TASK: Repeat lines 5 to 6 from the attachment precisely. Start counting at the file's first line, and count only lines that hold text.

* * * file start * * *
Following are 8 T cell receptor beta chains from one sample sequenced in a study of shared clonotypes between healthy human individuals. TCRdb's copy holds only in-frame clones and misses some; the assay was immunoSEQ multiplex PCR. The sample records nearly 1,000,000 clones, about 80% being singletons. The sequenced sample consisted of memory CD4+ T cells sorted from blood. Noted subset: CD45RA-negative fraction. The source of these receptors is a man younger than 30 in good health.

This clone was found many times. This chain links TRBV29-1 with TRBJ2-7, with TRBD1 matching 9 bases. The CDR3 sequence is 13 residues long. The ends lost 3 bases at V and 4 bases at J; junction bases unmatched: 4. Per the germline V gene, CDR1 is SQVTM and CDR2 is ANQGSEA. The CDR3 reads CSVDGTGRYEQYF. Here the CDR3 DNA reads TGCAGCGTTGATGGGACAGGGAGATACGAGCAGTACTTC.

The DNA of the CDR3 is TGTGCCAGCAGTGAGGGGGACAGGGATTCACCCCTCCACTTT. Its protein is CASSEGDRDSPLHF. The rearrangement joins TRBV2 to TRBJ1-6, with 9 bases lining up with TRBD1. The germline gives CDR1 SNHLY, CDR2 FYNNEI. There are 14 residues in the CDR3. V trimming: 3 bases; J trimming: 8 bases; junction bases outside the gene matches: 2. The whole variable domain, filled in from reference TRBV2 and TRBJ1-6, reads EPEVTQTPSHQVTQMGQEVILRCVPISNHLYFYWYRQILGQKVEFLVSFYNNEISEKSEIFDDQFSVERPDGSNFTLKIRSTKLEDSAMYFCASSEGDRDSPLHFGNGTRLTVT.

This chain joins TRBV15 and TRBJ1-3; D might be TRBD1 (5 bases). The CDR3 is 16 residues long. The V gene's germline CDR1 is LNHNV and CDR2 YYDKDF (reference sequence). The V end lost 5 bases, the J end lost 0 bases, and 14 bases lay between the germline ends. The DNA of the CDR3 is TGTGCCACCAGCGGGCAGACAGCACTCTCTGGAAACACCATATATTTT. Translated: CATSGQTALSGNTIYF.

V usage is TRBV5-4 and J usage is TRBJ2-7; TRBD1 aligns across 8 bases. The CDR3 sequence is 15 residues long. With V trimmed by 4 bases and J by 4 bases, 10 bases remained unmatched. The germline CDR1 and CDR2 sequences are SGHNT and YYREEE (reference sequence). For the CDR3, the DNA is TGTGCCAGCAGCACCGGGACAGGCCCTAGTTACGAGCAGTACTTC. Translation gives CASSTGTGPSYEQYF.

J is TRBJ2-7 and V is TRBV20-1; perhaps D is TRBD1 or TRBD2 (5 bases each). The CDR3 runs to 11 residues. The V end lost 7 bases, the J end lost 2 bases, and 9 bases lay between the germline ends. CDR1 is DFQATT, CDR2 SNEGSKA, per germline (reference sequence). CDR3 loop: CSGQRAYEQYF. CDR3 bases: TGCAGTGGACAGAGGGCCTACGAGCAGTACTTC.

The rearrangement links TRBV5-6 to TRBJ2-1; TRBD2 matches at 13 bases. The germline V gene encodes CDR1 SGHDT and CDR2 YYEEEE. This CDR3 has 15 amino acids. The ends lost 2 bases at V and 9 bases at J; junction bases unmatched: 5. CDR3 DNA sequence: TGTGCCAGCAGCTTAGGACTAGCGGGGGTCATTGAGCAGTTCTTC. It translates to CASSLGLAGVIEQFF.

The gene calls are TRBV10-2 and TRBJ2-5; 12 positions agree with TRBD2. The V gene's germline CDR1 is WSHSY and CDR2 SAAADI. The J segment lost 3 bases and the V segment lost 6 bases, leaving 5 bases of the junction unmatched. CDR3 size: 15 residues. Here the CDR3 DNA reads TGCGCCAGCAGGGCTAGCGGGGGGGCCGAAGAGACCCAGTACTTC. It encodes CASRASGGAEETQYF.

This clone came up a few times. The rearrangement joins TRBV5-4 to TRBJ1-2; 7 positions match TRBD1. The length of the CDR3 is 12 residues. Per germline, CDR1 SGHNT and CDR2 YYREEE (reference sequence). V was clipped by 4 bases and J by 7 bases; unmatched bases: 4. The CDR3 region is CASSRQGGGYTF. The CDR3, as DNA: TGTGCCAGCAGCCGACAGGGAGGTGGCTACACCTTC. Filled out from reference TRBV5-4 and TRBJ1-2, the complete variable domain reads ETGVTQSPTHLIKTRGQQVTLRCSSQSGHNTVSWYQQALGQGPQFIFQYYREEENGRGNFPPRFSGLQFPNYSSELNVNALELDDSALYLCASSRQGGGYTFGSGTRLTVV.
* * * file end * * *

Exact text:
V usage is TRBV5-4 and J usage is TRBJ2-7; TRBD1 aligns across 8 bases. The CDR3 sequence is 15 residues long. With V trimmed by 4 bases and J by 4 bases, 10 bases remained unmatched. The germline CDR1 and CDR2 sequences are SGHNT and YYREEE (reference sequence). For the CDR3, the DNA is TGTGCCAGCAGCACCGGGACAGGCCCTAGTTACGAGCAGTACTTC. Translation gives CASSTGTGPSYEQYF.

J is TRBJ2-7 and V is TRBV20-1; perhaps D is TRBD1 or TRBD2 (5 bases each). The CDR3 runs to 11 residues. The V end lost 7 bases, the J end lost 2 bases, and 9 bases lay between the germline ends. CDR1 is DFQATT, CDR2 SNEGSKA, per germline (reference sequence). CDR3 loop: CSGQRAYEQYF. CDR3 bases: TGCAGTGGACAGAGGGCCTACGAGCAGTACTTC.